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|New Oscars! What goes with them?|
The topic pretty much says it all i got a new pair of juvenile oscars they are currently in a 6 foot tank all on their lonesome any recommendations of fish that go well with them? like schooling fish etc
|Posted 02-Jan-2011 04:53|
Small Fry with Ketchup
Two oscars in a 6' and you're pretty close to maxing it out already.
Oscars need companions that are too fast and too large to get eaten. Since they're only in a 6' tank you need to stick with fast over large. You might get away with giant danios or tiger barbs. Be prepared for them to become lunch though.
Provide plenty of hiding spots and you could get some crayfish for the bottom to clean up what the oscars spit out. Again, be prepared for some of them to not make it.
|Posted 03-Jan-2011 03:44|
Show me the Shishies!
I agree with Babel that you are very close to capacity. I would suggest a couple of bottom dwelling catfish, but nothing small. Oscars grow quickly, and even though they are in a quite large tank they will fill the space in a very short time.
Hoplo catfish or syndodontis eupretus catfish are my suggestions, but only a couple.
Before you criticize someone walk a mile in their shoes. That way you're a mile away and you have their shoes.
|Posted 03-Jan-2011 09:09|
ive got a 6x2x2 tank with 2 oscars and some 6" firemouths, providing plenty of hiding spots for the firemouths, but if anything, they bully the oscars a little bit, never any real fighting though.
giant danio's would be your best bet, theyre very quick, grow just big enough to not be swallowed to easily ....
6x2x2 - Firemouth and Oscar Tank
30+ royal pythons.
Back in the game after 4 years out ..
|Posted 03-Jan-2011 15:36|
*Ultimate Fish Guru*
I had a "wake up" moment recently with respect to Oscars. Someone had decided to part with a breeding pair and dropped them off at a local dealer's. Boy, were they huge. I'd say that this pair had been given a decent amount of space to live in before being parted with, because they were bigger than some fish I've seen in the supermarket offered for the dinner table!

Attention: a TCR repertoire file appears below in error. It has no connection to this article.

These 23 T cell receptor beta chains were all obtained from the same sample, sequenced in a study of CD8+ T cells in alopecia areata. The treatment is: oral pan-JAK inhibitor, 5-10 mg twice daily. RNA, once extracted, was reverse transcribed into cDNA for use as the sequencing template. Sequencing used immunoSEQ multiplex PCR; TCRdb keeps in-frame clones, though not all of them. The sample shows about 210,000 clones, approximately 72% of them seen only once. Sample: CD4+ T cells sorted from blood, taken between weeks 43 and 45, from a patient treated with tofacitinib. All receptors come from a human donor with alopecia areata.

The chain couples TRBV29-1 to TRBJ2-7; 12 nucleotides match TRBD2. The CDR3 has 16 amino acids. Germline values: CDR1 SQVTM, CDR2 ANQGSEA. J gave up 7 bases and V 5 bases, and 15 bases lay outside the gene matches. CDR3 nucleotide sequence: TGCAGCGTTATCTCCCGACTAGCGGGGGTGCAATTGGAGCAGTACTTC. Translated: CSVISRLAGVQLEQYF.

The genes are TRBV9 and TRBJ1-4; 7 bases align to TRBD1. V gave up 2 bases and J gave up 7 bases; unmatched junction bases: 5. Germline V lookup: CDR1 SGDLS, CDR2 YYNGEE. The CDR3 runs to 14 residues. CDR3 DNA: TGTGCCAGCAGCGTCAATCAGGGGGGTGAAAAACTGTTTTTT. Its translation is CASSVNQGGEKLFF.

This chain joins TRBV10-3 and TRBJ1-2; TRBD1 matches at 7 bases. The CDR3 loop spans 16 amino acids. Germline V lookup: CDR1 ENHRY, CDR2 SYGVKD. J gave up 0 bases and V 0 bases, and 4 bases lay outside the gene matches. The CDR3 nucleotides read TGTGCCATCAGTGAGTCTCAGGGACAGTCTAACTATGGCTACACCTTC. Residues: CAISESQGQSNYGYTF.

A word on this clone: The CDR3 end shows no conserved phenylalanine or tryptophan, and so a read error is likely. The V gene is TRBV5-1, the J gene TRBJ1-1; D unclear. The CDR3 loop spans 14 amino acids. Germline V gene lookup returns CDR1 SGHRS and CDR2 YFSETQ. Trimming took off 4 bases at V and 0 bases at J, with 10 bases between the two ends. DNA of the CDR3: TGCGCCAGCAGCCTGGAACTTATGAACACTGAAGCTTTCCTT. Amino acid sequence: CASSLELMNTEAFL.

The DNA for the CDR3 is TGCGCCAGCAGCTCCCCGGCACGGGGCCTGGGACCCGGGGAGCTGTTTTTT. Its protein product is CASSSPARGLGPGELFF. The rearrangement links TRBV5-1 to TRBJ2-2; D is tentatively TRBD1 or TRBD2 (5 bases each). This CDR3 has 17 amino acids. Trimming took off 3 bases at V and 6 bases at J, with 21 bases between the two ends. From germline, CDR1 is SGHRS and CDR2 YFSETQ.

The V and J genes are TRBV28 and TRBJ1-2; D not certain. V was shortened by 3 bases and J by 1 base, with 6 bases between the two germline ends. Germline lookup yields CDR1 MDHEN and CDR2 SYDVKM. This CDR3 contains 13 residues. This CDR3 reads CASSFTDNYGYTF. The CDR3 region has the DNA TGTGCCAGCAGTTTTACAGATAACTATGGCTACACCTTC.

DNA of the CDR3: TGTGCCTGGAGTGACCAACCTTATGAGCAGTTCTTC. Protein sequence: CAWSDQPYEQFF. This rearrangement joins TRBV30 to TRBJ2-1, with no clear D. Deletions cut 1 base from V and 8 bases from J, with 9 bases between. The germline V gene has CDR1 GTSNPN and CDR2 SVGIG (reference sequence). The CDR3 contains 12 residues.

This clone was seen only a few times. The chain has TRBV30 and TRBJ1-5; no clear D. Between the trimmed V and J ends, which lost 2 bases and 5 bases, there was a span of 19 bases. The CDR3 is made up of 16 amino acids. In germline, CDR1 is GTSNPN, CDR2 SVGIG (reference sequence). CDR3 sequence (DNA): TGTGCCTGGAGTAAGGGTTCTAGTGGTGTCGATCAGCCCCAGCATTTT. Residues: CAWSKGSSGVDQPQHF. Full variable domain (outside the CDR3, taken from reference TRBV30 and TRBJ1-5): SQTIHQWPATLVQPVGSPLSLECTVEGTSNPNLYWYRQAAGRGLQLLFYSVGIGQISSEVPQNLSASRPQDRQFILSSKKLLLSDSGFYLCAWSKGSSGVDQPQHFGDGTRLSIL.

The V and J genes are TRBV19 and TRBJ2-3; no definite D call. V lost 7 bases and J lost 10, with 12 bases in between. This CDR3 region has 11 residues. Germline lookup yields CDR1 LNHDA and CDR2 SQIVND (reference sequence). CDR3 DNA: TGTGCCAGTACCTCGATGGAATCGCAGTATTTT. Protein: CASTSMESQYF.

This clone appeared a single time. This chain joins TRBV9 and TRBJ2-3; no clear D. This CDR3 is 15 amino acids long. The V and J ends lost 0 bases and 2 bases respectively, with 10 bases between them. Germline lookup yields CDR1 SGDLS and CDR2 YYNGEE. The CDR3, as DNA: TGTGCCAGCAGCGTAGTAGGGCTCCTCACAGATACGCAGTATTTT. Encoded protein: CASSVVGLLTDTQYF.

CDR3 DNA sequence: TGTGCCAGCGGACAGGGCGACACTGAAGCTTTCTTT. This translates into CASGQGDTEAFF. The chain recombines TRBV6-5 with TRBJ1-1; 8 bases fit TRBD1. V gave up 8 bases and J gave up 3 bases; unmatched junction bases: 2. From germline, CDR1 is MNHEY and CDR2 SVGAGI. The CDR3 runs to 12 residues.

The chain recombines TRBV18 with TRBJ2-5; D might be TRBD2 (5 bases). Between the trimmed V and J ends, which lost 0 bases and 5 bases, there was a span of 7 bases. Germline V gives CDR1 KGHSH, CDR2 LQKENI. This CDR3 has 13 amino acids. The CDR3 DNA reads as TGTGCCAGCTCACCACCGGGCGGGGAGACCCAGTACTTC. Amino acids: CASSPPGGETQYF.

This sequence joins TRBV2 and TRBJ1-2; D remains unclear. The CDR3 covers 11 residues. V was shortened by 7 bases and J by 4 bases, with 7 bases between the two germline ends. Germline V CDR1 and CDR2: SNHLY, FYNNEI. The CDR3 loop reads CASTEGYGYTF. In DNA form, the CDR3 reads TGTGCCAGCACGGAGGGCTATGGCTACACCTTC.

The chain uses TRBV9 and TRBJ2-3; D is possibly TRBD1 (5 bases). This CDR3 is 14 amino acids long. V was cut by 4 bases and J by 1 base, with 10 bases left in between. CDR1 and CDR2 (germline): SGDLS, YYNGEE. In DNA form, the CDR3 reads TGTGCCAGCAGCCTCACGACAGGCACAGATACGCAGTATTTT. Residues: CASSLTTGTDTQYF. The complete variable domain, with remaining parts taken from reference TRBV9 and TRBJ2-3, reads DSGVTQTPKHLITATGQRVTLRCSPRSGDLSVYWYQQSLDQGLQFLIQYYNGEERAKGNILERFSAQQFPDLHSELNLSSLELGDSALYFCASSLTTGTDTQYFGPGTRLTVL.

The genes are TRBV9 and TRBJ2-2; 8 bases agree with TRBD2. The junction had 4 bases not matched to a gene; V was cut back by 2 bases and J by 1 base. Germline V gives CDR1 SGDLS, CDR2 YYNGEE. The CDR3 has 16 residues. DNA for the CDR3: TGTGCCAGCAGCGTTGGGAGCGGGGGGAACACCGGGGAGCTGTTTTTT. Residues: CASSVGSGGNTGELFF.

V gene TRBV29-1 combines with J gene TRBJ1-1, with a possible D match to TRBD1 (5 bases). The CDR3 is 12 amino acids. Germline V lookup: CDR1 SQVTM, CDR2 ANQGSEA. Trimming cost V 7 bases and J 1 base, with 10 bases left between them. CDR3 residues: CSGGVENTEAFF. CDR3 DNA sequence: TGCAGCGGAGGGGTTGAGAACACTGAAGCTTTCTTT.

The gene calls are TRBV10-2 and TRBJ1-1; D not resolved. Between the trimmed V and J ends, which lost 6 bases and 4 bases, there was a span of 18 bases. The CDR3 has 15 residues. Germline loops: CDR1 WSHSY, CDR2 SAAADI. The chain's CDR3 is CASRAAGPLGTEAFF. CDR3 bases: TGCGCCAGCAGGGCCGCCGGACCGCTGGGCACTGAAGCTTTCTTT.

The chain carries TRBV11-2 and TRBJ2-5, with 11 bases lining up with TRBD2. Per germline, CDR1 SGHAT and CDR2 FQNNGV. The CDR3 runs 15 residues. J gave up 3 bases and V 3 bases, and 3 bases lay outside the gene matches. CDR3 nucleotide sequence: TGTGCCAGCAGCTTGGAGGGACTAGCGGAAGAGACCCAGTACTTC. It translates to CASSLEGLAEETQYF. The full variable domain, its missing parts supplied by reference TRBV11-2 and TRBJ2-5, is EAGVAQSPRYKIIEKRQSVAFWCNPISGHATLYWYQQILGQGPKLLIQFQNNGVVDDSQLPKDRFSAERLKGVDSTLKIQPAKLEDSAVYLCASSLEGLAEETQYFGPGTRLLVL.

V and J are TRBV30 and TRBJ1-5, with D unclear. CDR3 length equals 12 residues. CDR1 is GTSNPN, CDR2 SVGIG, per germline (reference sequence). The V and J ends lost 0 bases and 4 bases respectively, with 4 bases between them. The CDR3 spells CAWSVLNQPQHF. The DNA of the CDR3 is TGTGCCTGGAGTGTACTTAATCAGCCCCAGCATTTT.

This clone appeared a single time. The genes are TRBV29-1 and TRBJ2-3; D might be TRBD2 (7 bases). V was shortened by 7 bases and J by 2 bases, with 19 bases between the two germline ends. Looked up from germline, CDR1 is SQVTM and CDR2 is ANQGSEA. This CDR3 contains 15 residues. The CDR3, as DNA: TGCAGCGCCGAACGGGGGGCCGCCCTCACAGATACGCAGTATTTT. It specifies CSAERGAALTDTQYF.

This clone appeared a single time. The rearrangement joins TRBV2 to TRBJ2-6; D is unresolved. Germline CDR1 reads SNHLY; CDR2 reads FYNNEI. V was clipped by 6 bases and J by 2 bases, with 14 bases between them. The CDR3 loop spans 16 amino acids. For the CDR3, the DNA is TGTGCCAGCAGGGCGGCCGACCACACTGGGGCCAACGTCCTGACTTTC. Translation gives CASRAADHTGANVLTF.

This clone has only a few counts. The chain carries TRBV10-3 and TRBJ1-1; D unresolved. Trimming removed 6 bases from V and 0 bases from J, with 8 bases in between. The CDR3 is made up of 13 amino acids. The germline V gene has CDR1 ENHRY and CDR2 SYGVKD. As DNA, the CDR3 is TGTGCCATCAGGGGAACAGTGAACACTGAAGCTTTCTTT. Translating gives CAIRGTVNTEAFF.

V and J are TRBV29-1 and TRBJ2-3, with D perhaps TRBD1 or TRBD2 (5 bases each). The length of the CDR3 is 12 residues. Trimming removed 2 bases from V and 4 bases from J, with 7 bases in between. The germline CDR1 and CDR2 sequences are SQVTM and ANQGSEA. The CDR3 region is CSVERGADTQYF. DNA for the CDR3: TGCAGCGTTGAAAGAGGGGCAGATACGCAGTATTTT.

Put it this way, the breeding pair I saw a few days ago were easily big enough to need a 150 gallon tank to keep them happy, especially if they were going to be kept with anything else. Those Oscars, a big Synodontis catfish and a gibbiceps plec, would be looking at a 150 gallon as a bare minimum setup, and if you could give them 200 gallons, so much the better.
Oh, and as for big Synodontis, I'd recommend running with something other than Synodontis eupterus as companions for big Cichlids, because a Synodontis eupterus is a beautiful show fish in its own right, that deserves to be kept in a setup where its elegant finnage won't be a target for attack. If you're looking for a Synodontis that will live with big Cichlids, go with Synodontis acanthomias instead, because it's a bruiser of a catfish, one of the out and out predators amongst the Synos, and well able to look after itself in the company of Dempseys, Oscars and even Green Terrors. I'd draw the line at dropping it in with a Black Belt Cichlid, though, but then Black Belts are seriously bad tempered even when they're in a large tank.
As for Caquetaia species, oh boy, you really have to be a serious Cichlid fan to take those on, and the only catfish I'd recommend you pair up with those aquarium terrorists would be a heavily armoured Doradid - ideally the big Megalodoras irwini, because it'll be bigger than the Cichlids when fully grown. But then, if you're planning on Caquetaia species and a Megalodoras, you're already well into 300 gallon territory tank size wise, and to keep those tank busters happy, better still if you can build a 500 gallon or larger in your ba
Getting back to the Oscars ... basically, the amount of meat these Oscars had put on in my local dealer's was a sight to behold ... I really regret not having taken the camera to film these juggernauts, just to show everyone how much body mass these fish can acquire once they start growing seriously. I'd say that I was looking at a pair of 13 inch fish, and they were solid, chunky and muscular with it, nicely rounded and indicative of having led a well fed life up until they were parted with. To house those fish, not only would I need to invest in a seriously huge aquarium, I'd also need to rip up the floorboards and reinforce the floor joists with concrete and brick emplacements in order to make sure the floor could take the weight!
|Posted 26-Mar-2011 23:37|
oscars are my favorite fish. they have eatin alot of other fish too hahah. my friends have them to and we keep them with all kinda of other fish maybe were just lucky. i have a smaller tank so i grow my oscars then bring them into my local pet store for credit. for instance right now i have one albino oscar with a yellow lab cichlid peacock cichlid another cichlid of some sort a crawfish two figure 8 puffer fish. a catfish and a coolie loach. i set my tank up to resemble what i thought it would look like in the wild, tons of space for the fish to escape and get away from other fish lots of chill spots. i think my secret is at any given time there is at least 4-6 feeder fish swimming around, and from my experience the fish will always go for the weekest link
|Posted 16-Aug-2011 02:25|
Oscars are Very Cool Seems That You Would Indeed need some Fast Schooling Fish not to be Lunch.
Fish are Friends not Food.
|Posted 03-May-2013 22:34|
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